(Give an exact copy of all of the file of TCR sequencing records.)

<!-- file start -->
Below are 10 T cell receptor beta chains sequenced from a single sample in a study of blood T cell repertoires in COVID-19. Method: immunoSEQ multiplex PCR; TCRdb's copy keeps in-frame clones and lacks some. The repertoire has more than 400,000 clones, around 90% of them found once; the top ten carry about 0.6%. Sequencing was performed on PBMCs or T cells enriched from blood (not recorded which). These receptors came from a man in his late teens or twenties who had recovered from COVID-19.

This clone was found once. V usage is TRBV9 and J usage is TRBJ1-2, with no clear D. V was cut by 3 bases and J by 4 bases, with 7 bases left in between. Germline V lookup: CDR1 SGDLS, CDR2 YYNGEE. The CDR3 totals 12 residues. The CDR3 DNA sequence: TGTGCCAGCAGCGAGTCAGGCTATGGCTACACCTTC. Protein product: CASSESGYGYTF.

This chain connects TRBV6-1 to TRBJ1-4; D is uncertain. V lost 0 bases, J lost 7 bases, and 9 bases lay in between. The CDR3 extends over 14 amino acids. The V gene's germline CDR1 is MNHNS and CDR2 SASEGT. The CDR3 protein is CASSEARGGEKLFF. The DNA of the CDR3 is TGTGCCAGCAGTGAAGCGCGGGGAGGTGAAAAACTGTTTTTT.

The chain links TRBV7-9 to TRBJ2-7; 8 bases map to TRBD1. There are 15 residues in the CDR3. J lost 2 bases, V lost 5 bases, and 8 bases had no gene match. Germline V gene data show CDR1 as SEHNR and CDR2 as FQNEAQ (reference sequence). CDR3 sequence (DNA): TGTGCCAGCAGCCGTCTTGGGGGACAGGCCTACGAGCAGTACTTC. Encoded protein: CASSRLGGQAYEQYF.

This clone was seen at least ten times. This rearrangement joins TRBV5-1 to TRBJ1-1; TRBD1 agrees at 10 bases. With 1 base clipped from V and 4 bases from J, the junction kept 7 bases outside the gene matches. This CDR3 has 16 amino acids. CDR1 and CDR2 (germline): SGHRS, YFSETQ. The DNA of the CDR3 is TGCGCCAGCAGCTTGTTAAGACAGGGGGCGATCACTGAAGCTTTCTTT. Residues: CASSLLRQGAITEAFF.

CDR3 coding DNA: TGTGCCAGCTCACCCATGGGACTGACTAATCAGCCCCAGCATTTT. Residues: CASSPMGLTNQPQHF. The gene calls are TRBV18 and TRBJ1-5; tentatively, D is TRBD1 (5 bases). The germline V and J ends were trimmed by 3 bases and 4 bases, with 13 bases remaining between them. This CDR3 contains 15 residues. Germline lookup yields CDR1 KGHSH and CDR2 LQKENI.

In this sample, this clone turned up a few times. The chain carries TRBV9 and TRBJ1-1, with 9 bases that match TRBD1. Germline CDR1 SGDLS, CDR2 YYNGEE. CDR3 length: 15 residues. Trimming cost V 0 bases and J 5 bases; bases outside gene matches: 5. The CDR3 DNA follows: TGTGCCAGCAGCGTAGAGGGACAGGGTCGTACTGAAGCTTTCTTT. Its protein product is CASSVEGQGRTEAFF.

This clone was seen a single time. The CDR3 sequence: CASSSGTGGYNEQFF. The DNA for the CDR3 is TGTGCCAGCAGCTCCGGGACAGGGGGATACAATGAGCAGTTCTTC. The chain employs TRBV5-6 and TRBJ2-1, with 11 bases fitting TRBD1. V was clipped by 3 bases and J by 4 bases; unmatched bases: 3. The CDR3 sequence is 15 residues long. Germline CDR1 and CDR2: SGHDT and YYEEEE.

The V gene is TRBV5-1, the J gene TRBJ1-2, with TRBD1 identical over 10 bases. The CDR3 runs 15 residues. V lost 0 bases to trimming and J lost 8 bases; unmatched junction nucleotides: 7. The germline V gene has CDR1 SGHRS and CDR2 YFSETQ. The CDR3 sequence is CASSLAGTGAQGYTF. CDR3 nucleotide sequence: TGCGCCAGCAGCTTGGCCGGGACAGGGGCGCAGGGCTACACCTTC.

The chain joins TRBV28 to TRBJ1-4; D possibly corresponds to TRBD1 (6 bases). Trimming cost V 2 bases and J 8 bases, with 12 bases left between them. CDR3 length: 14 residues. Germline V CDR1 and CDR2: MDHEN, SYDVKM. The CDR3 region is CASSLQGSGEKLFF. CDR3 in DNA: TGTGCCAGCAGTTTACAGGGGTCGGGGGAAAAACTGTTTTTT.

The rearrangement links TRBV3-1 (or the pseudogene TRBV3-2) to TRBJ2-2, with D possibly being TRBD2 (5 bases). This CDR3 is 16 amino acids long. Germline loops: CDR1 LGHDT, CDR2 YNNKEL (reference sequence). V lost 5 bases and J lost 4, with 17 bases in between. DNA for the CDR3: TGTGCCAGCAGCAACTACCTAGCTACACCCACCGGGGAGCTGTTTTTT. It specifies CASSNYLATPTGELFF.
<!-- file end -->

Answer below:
Below are 10 T cell receptor beta chains sequenced from a single sample in a study of blood T cell repertoires in COVID-19. Method: immunoSEQ multiplex PCR; TCRdb's copy keeps in-frame clones and lacks some. The repertoire has more than 400,000 clones, around 90% of them found once; the top ten carry about 0.6%. Sequencing was performed on PBMCs or T cells enriched from blood (not recorded which). These receptors came from a man in his late teens or twenties who had recovered from COVID-19.

This clone was found once. V usage is TRBV9 and J usage is TRBJ1-2, with no clear D. V was cut by 3 bases and J by 4 bases, with 7 bases left in between. Germline V lookup: CDR1 SGDLS, CDR2 YYNGEE. The CDR3 totals 12 residues. The CDR3 DNA sequence: TGTGCCAGCAGCGAGTCAGGCTATGGCTACACCTTC. Protein product: CASSESGYGYTF.

This chain connects TRBV6-1 to TRBJ1-4; D is uncertain. V lost 0 bases, J lost 7 bases, and 9 bases lay in between. The CDR3 extends over 14 amino acids. The V gene's germline CDR1 is MNHNS and CDR2 SASEGT. The CDR3 protein is CASSEARGGEKLFF. The DNA of the CDR3 is TGTGCCAGCAGTGAAGCGCGGGGAGGTGAAAAACTGTTTTTT.

The chain links TRBV7-9 to TRBJ2-7; 8 bases map to TRBD1. There are 15 residues in the CDR3. J lost 2 bases, V lost 5 bases, and 8 bases had no gene match. Germline V gene data show CDR1 as SEHNR and CDR2 as FQNEAQ (reference sequence). CDR3 sequence (DNA): TGTGCCAGCAGCCGTCTTGGGGGACAGGCCTACGAGCAGTACTTC. Encoded protein: CASSRLGGQAYEQYF.

This clone was seen at least ten times. This rearrangement joins TRBV5-1 to TRBJ1-1; TRBD1 agrees at 10 bases. With 1 base clipped from V and 4 bases from J, the junction kept 7 bases outside the gene matches. This CDR3 has 16 amino acids. CDR1 and CDR2 (germline): SGHRS, YFSETQ. The DNA of the CDR3 is TGCGCCAGCAGCTTGTTAAGACAGGGGGCGATCACTGAAGCTTTCTTT. Residues: CASSLLRQGAITEAFF.

CDR3 coding DNA: TGTGCCAGCTCACCCATGGGACTGACTAATCAGCCCCAGCATTTT. Residues: CASSPMGLTNQPQHF. The gene calls are TRBV18 and TRBJ1-5; tentatively, D is TRBD1 (5 bases). The germline V and J ends were trimmed by 3 bases and 4 bases, with 13 bases remaining between them. This CDR3 contains 15 residues. Germline lookup yields CDR1 KGHSH and CDR2 LQKENI.

In this sample, this clone turned up a few times. The chain carries TRBV9 and TRBJ1-1, with 9 bases that match TRBD1. Germline CDR1 SGDLS, CDR2 YYNGEE. CDR3 length: 15 residues. Trimming cost V 0 bases and J 5 bases; bases outside gene matches: 5. The CDR3 DNA follows: TGTGCCAGCAGCGTAGAGGGACAGGGTCGTACTGAAGCTTTCTTT. Its protein product is CASSVEGQGRTEAFF.

This clone was seen a single time. The CDR3 sequence: CASSSGTGGYNEQFF. The DNA for the CDR3 is TGTGCCAGCAGCTCCGGGACAGGGGGATACAATGAGCAGTTCTTC. The chain employs TRBV5-6 and TRBJ2-1, with 11 bases fitting TRBD1. V was clipped by 3 bases and J by 4 bases; unmatched bases: 3. The CDR3 sequence is 15 residues long. Germline CDR1 and CDR2: SGHDT and YYEEEE.

The V gene is TRBV5-1, the J gene TRBJ1-2, with TRBD1 identical over 10 bases. The CDR3 runs 15 residues. V lost 0 bases to trimming and J lost 8 bases; unmatched junction nucleotides: 7. The germline V gene has CDR1 SGHRS and CDR2 YFSETQ. The CDR3 sequence is CASSLAGTGAQGYTF. CDR3 nucleotide sequence: TGCGCCAGCAGCTTGGCCGGGACAGGGGCGCAGGGCTACACCTTC.

The chain joins TRBV28 to TRBJ1-4; D possibly corresponds to TRBD1 (6 bases). Trimming cost V 2 bases and J 8 bases, with 12 bases left between them. CDR3 length: 14 residues. Germline V CDR1 and CDR2: MDHEN, SYDVKM. The CDR3 region is CASSLQGSGEKLFF. CDR3 in DNA: TGTGCCAGCAGTTTACAGGGGTCGGGGGAAAAACTGTTTTTT.

The rearrangement links TRBV3-1 (or the pseudogene TRBV3-2) to TRBJ2-2, with D possibly being TRBD2 (5 bases). This CDR3 is 16 amino acids long. Germline loops: CDR1 LGHDT, CDR2 YNNKEL (reference sequence). V lost 5 bases and J lost 4, with 17 bases in between. DNA for the CDR3: TGTGCCAGCAGCAACTACCTAGCTACACCCACCGGGGAGCTGTTTTTT. It specifies CASSNYLATPTGELFF.